When I became pregnant with my son, I was prepared for the same song and dance. Every doctor's appointment was nerve wracking as I waited for the nurse to look at the screen and tell me "Your cervix is dilating again, to the hospital with you!" but those words didn't come. My appointments were still more frequent than most because of my previous complications, but by my 25 week check up when I was again told that nothing was wrong, I relaxed with the thought that I was in the clear.
At 30 weeks pregnant, my friends threw me a "baby sprinkle" (a baby shower for someone who has already had a baby before and has most items she needs). I had a great time, and felt completely blessed by all my friends who came. While I was there, I kept feeling what I thought was just the baby repositioning himself. Nothing painful, it just felt like he was poking his head hard into my abdomen.
|Me at 30 weeks (photo courtesy of Christan Yarger)|
The next 2 days are probably 2 of the worst days of my life. I was put on a high dosage of magnesium right away. If you've never been on magnesium before, it's horrible stuff. It's usually meant to treat seizures and kidney problems, but it's commonly used to stop contractions as well. What it does is relax your muscles, which of course stop the muscles causing the contractions in my case, but it not only relaxes those muscles, it relaxes ALL of your muscles. I had a hard time keeping my eyes open and when I was able to keep them open, I had double vision because my eye muscles were too relaxed. To simply roll over in bed, I had to muster all the strength I had to grasp the handle on the opposite side of the bed and heave myself to the other side. It also makes you nauseous. The only way I can describe being on magnesium is to tell you that it makes you feel like you're drunk, on muscle relaxers, and have the flu at the same time.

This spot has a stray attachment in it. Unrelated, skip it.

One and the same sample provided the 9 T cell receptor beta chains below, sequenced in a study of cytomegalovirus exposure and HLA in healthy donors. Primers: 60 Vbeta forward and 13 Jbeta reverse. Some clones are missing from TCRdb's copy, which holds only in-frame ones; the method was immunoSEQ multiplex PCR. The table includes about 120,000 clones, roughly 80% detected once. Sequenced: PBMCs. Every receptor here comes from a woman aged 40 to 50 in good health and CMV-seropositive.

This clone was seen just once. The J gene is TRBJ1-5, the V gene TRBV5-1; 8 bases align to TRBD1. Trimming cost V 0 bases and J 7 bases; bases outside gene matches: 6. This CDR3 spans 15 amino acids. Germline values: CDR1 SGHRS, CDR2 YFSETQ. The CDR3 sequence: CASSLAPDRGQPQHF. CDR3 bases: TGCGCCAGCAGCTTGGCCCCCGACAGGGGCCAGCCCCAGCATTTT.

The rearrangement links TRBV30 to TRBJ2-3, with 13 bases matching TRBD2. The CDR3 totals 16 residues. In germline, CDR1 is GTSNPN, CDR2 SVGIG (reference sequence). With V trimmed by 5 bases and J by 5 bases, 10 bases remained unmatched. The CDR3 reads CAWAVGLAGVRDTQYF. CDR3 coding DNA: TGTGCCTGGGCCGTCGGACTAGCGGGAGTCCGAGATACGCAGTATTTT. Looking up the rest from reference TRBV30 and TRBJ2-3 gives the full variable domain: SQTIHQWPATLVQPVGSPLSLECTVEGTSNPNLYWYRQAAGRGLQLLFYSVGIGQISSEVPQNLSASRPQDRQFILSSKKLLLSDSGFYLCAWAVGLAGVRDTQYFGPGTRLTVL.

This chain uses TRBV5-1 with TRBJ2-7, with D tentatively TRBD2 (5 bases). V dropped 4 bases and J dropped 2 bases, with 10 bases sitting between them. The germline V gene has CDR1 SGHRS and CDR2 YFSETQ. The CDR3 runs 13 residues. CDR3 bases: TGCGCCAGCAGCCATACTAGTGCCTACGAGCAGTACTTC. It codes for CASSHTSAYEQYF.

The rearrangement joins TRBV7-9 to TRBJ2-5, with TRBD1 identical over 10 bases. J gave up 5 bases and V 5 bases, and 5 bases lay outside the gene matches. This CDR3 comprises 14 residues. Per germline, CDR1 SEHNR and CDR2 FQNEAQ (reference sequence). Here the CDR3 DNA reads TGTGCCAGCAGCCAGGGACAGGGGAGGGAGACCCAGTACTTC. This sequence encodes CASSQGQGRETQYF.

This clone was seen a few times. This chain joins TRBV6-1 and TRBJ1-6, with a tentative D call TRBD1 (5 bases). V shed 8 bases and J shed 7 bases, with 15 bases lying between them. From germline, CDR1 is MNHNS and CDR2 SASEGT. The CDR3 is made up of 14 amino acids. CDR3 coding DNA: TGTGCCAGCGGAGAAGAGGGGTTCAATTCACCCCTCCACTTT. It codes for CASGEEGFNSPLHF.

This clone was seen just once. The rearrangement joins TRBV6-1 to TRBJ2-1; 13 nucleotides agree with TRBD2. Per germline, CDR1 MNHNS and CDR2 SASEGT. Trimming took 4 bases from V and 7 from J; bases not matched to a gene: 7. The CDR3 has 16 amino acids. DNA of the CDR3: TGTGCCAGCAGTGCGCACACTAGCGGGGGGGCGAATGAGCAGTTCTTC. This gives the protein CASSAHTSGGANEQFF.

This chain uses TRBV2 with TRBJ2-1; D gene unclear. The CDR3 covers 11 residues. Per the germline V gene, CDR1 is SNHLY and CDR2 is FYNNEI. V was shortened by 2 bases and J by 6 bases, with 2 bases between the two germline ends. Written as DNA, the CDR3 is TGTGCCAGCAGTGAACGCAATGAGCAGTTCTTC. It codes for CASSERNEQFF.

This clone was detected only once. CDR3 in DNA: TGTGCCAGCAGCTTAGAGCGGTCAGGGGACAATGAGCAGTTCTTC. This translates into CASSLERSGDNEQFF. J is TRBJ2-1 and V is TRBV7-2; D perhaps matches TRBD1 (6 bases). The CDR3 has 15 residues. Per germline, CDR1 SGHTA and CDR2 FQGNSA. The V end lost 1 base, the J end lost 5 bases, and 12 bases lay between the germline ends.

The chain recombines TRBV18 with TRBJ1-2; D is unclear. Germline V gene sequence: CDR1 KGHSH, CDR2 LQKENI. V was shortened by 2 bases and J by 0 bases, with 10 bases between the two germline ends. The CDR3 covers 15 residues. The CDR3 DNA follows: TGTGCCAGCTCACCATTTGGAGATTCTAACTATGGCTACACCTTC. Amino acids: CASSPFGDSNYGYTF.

Thankfully, the doctors were able to get my contractions to stop and I was eventually able to be taken off the magnesium and have a meal. My friends who threw me the shower came to visit me and brought lots of fun goodies with them to cheer me up (which was my inspiration for The Hospital Survival Kit). One of my favorite things that they brought was a pair of cat socks that weren't very functional, but had great entertainment value.
|Cat socks (sorry for the bad quality, it was taken with my phone at the hospital)|
I was sent home at 35 weeks, still pregnant and with a good outlook. My son was at a good weight, and he was at a place where his development was not in question. He was born 2 weeks and 2 days after, at 7 pounds even.
|Haley meeting her brother for the first time|
Those who know my history with pregnancies always ask, "Do you think you'll have another?" The answer right now is yes, we have always planned on having a third. We've discussed that topic at length, and our family doesn't feel complete without a third little somebody. All of this of course depends on our financial situation, but we would like to have a third eventually. I know when the time comes, I'll probably have to have a cerclage (where the doctors will sew my cervix closed to keep the baby in until birth), and this is something that I'm nervous about, but I'm more concerned with the health of my future baby.
If you have (or have had) a high-risk pregnancy, I would love to talk to you and encourage you as well as answer any questions you may have to the best of my ability.